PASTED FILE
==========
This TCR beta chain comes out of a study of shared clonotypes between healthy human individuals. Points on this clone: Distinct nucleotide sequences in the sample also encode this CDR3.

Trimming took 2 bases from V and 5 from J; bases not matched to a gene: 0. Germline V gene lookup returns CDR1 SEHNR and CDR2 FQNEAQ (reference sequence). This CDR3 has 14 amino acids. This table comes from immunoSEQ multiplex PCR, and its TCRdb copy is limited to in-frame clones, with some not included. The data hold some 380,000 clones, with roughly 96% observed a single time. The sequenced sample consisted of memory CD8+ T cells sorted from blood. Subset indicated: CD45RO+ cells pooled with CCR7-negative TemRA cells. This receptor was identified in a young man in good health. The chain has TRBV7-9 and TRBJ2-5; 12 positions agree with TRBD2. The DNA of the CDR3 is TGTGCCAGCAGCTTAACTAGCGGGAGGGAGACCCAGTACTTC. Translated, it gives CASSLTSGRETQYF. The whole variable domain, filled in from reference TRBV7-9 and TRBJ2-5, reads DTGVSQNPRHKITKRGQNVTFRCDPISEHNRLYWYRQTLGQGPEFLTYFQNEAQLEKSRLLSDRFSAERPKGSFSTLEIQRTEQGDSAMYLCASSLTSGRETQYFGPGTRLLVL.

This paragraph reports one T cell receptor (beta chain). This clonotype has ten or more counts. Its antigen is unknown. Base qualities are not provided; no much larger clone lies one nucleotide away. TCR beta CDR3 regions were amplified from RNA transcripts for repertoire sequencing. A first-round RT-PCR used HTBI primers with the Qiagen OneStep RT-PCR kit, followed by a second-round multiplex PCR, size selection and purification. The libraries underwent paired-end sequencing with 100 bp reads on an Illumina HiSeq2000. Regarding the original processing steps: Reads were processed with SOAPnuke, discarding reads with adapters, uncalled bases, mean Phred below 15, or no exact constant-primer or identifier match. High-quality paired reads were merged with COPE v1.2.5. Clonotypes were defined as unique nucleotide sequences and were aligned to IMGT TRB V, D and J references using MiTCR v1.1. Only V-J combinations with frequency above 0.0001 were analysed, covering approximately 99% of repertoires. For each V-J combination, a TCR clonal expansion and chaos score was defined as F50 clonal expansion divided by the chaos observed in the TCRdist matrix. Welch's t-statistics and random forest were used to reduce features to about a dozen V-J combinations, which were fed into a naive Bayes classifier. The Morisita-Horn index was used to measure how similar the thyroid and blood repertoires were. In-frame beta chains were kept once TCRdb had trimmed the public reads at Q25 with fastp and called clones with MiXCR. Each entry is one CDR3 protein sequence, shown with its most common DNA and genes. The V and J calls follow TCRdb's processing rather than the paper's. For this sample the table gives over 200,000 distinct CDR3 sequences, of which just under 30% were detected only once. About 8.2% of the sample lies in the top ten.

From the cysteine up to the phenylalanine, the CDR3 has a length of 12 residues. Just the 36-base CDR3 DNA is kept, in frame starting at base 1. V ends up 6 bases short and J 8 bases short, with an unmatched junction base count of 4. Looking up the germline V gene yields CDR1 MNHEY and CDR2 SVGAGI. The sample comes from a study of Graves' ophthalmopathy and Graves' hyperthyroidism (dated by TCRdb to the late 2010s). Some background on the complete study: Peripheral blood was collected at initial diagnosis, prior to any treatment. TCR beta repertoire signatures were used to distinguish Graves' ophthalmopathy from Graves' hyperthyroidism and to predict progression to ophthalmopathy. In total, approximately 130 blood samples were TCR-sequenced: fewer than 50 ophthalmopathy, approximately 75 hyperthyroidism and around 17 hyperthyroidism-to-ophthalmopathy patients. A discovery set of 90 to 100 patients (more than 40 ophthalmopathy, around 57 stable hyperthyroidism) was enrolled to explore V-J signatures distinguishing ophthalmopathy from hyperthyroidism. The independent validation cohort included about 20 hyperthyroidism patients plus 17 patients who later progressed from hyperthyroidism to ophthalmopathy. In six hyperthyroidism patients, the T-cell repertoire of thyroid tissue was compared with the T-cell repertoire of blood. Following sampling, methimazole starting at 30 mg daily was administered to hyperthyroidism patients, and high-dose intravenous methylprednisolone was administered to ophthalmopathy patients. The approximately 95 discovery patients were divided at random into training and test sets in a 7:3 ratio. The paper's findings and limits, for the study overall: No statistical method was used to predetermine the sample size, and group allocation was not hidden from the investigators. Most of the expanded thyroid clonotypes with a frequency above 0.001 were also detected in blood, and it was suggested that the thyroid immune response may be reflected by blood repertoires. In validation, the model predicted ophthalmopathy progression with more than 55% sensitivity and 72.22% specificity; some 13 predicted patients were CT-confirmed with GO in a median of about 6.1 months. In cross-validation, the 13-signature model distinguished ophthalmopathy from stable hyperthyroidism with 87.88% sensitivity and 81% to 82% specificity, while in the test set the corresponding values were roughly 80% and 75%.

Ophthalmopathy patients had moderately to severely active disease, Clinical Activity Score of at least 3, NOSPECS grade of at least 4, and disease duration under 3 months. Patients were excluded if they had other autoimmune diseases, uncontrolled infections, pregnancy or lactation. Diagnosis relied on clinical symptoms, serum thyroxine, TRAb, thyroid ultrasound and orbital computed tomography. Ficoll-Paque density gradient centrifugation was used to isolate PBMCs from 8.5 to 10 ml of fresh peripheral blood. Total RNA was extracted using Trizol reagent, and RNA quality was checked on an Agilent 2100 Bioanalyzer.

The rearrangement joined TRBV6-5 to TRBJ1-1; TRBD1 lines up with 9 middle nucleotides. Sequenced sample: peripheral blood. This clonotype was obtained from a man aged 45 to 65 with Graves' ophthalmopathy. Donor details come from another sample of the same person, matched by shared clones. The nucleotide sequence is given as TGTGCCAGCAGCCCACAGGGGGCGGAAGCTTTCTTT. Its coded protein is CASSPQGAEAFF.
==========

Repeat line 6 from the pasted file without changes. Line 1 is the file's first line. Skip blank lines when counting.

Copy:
The rearrangement joined TRBV6-5 to TRBJ1-1; TRBD1 lines up with 9 middle nucleotides. Sequenced sample: peripheral blood. This clonotype was obtained from a man aged 45 to 65 with Graves' ophthalmopathy. Donor details come from another sample of the same person, matched by shared clones. The nucleotide sequence is given as TGTGCCAGCAGCCCACAGGGGGCGGAAGCTTTCTTT. Its coded protein is CASSPQGAEAFF.